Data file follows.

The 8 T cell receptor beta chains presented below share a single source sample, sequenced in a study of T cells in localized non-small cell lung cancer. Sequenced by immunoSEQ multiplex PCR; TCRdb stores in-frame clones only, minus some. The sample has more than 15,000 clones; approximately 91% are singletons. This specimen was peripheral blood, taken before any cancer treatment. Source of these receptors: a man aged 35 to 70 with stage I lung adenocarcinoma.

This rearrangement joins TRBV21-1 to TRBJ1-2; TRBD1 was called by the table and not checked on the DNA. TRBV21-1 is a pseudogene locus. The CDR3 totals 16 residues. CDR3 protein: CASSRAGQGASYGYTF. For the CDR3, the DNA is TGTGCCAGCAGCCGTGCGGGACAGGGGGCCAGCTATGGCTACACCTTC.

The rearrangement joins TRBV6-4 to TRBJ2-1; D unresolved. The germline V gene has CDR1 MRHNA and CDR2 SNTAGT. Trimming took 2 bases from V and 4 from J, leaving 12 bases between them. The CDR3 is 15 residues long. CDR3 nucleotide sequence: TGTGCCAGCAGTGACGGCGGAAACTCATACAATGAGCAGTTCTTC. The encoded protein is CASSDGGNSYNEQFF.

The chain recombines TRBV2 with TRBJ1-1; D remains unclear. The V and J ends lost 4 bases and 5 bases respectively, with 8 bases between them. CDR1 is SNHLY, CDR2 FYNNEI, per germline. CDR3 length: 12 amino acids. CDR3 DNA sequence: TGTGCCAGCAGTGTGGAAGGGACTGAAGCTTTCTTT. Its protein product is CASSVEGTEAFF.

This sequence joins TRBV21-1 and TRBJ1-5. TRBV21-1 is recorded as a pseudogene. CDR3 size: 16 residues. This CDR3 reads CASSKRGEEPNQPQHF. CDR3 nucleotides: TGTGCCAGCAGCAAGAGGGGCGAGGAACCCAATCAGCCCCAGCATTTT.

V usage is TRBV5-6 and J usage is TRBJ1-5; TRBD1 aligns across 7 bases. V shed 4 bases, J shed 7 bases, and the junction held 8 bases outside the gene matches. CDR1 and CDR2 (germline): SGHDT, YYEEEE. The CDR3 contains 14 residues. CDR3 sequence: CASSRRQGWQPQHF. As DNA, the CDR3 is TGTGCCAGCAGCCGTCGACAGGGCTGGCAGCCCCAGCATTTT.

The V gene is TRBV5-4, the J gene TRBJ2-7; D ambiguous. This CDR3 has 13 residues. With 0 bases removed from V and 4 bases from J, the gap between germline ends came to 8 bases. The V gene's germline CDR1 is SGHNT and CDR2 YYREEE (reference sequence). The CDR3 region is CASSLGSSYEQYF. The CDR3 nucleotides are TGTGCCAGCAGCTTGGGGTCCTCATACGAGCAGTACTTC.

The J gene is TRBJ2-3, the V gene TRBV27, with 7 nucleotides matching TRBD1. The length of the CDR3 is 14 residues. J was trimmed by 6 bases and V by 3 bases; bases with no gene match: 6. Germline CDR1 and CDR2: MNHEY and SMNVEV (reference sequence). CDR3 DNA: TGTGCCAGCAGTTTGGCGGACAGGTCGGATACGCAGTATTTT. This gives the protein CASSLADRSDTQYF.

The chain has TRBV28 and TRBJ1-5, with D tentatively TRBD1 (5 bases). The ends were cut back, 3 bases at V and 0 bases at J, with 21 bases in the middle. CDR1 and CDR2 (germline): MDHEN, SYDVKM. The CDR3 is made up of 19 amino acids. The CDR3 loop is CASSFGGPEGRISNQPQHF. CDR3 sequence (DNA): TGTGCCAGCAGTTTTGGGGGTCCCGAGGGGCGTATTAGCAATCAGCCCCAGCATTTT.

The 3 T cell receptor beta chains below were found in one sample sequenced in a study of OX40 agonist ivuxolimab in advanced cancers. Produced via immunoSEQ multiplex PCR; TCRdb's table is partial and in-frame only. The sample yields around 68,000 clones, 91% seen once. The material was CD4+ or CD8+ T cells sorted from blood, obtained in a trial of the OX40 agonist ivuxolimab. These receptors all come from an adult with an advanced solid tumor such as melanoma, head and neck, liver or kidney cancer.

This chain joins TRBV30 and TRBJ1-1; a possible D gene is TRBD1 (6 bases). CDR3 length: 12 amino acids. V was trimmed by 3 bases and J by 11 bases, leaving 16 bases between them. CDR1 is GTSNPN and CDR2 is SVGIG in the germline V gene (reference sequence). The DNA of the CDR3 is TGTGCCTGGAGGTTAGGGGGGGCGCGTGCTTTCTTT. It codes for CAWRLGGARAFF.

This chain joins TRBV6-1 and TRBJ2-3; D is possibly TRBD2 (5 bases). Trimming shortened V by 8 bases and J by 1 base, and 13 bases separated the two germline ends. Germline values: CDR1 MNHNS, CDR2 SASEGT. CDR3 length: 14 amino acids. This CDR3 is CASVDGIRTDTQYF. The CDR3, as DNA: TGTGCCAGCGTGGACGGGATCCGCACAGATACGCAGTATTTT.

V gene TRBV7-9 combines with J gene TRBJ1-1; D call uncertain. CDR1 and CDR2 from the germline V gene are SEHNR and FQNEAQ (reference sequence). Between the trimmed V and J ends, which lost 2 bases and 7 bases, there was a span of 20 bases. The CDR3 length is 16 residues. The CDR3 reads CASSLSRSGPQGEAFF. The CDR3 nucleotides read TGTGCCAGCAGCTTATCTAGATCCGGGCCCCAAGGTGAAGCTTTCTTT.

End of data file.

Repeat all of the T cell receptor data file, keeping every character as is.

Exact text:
The 8 T cell receptor beta chains presented below share a single source sample, sequenced in a study of T cells in localized non-small cell lung cancer. Sequenced by immunoSEQ multiplex PCR; TCRdb stores in-frame clones only, minus some. The sample has more than 15,000 clones; approximately 91% are singletons. This specimen was peripheral blood, taken before any cancer treatment. Source of these receptors: a man aged 35 to 70 with stage I lung adenocarcinoma.

This rearrangement joins TRBV21-1 to TRBJ1-2; TRBD1 was called by the table and not checked on the DNA. TRBV21-1 is a pseudogene locus. The CDR3 totals 16 residues. CDR3 protein: CASSRAGQGASYGYTF. For the CDR3, the DNA is TGTGCCAGCAGCCGTGCGGGACAGGGGGCCAGCTATGGCTACACCTTC.

The rearrangement joins TRBV6-4 to TRBJ2-1; D unresolved. The germline V gene has CDR1 MRHNA and CDR2 SNTAGT. Trimming took 2 bases from V and 4 from J, leaving 12 bases between them. The CDR3 is 15 residues long. CDR3 nucleotide sequence: TGTGCCAGCAGTGACGGCGGAAACTCATACAATGAGCAGTTCTTC. The encoded protein is CASSDGGNSYNEQFF.

The chain recombines TRBV2 with TRBJ1-1; D remains unclear. The V and J ends lost 4 bases and 5 bases respectively, with 8 bases between them. CDR1 is SNHLY, CDR2 FYNNEI, per germline. CDR3 length: 12 amino acids. CDR3 DNA sequence: TGTGCCAGCAGTGTGGAAGGGACTGAAGCTTTCTTT. Its protein product is CASSVEGTEAFF.

This sequence joins TRBV21-1 and TRBJ1-5. TRBV21-1 is recorded as a pseudogene. CDR3 size: 16 residues. This CDR3 reads CASSKRGEEPNQPQHF. CDR3 nucleotides: TGTGCCAGCAGCAAGAGGGGCGAGGAACCCAATCAGCCCCAGCATTTT.

V usage is TRBV5-6 and J usage is TRBJ1-5; TRBD1 aligns across 7 bases. V shed 4 bases, J shed 7 bases, and the junction held 8 bases outside the gene matches. CDR1 and CDR2 (germline): SGHDT, YYEEEE. The CDR3 contains 14 residues. CDR3 sequence: CASSRRQGWQPQHF. As DNA, the CDR3 is TGTGCCAGCAGCCGTCGACAGGGCTGGCAGCCCCAGCATTTT.

The V gene is TRBV5-4, the J gene TRBJ2-7; D ambiguous. This CDR3 has 13 residues. With 0 bases removed from V and 4 bases from J, the gap between germline ends came to 8 bases. The V gene's germline CDR1 is SGHNT and CDR2 YYREEE (reference sequence). The CDR3 region is CASSLGSSYEQYF. The CDR3 nucleotides are TGTGCCAGCAGCTTGGGGTCCTCATACGAGCAGTACTTC.

The J gene is TRBJ2-3, the V gene TRBV27, with 7 nucleotides matching TRBD1. The length of the CDR3 is 14 residues. J was trimmed by 6 bases and V by 3 bases; bases with no gene match: 6. Germline CDR1 and CDR2: MNHEY and SMNVEV (reference sequence). CDR3 DNA: TGTGCCAGCAGTTTGGCGGACAGGTCGGATACGCAGTATTTT. This gives the protein CASSLADRSDTQYF.

The chain has TRBV28 and TRBJ1-5, with D tentatively TRBD1 (5 bases). The ends were cut back, 3 bases at V and 0 bases at J, with 21 bases in the middle. CDR1 and CDR2 (germline): MDHEN, SYDVKM. The CDR3 is made up of 19 amino acids. The CDR3 loop is CASSFGGPEGRISNQPQHF. CDR3 sequence (DNA): TGTGCCAGCAGTTTTGGGGGTCCCGAGGGGCGTATTAGCAATCAGCCCCAGCATTTT.

The 3 T cell receptor beta chains below were found in one sample sequenced in a study of OX40 agonist ivuxolimab in advanced cancers. Produced via immunoSEQ multiplex PCR; TCRdb's table is partial and in-frame only. The sample yields around 68,000 clones, 91% seen once. The material was CD4+ or CD8+ T cells sorted from blood, obtained in a trial of the OX40 agonist ivuxolimab. These receptors all come from an adult with an advanced solid tumor such as melanoma, head and neck, liver or kidney cancer.

This chain joins TRBV30 and TRBJ1-1; a possible D gene is TRBD1 (6 bases). CDR3 length: 12 amino acids. V was trimmed by 3 bases and J by 11 bases, leaving 16 bases between them. CDR1 is GTSNPN and CDR2 is SVGIG in the germline V gene (reference sequence). The DNA of the CDR3 is TGTGCCTGGAGGTTAGGGGGGGCGCGTGCTTTCTTT. It codes for CAWRLGGARAFF.

This chain joins TRBV6-1 and TRBJ2-3; D is possibly TRBD2 (5 bases). Trimming shortened V by 8 bases and J by 1 base, and 13 bases separated the two germline ends. Germline values: CDR1 MNHNS, CDR2 SASEGT. CDR3 length: 14 amino acids. This CDR3 is CASVDGIRTDTQYF. The CDR3, as DNA: TGTGCCAGCGTGGACGGGATCCGCACAGATACGCAGTATTTT.

V gene TRBV7-9 combines with J gene TRBJ1-1; D call uncertain. CDR1 and CDR2 from the germline V gene are SEHNR and FQNEAQ (reference sequence). Between the trimmed V and J ends, which lost 2 bases and 7 bases, there was a span of 20 bases. The CDR3 length is 16 residues. The CDR3 reads CASSLSRSGPQGEAFF. The CDR3 nucleotides read TGTGCCAGCAGCTTATCTAGATCCGGGCCCCAAGGTGAAGCTTTCTTT.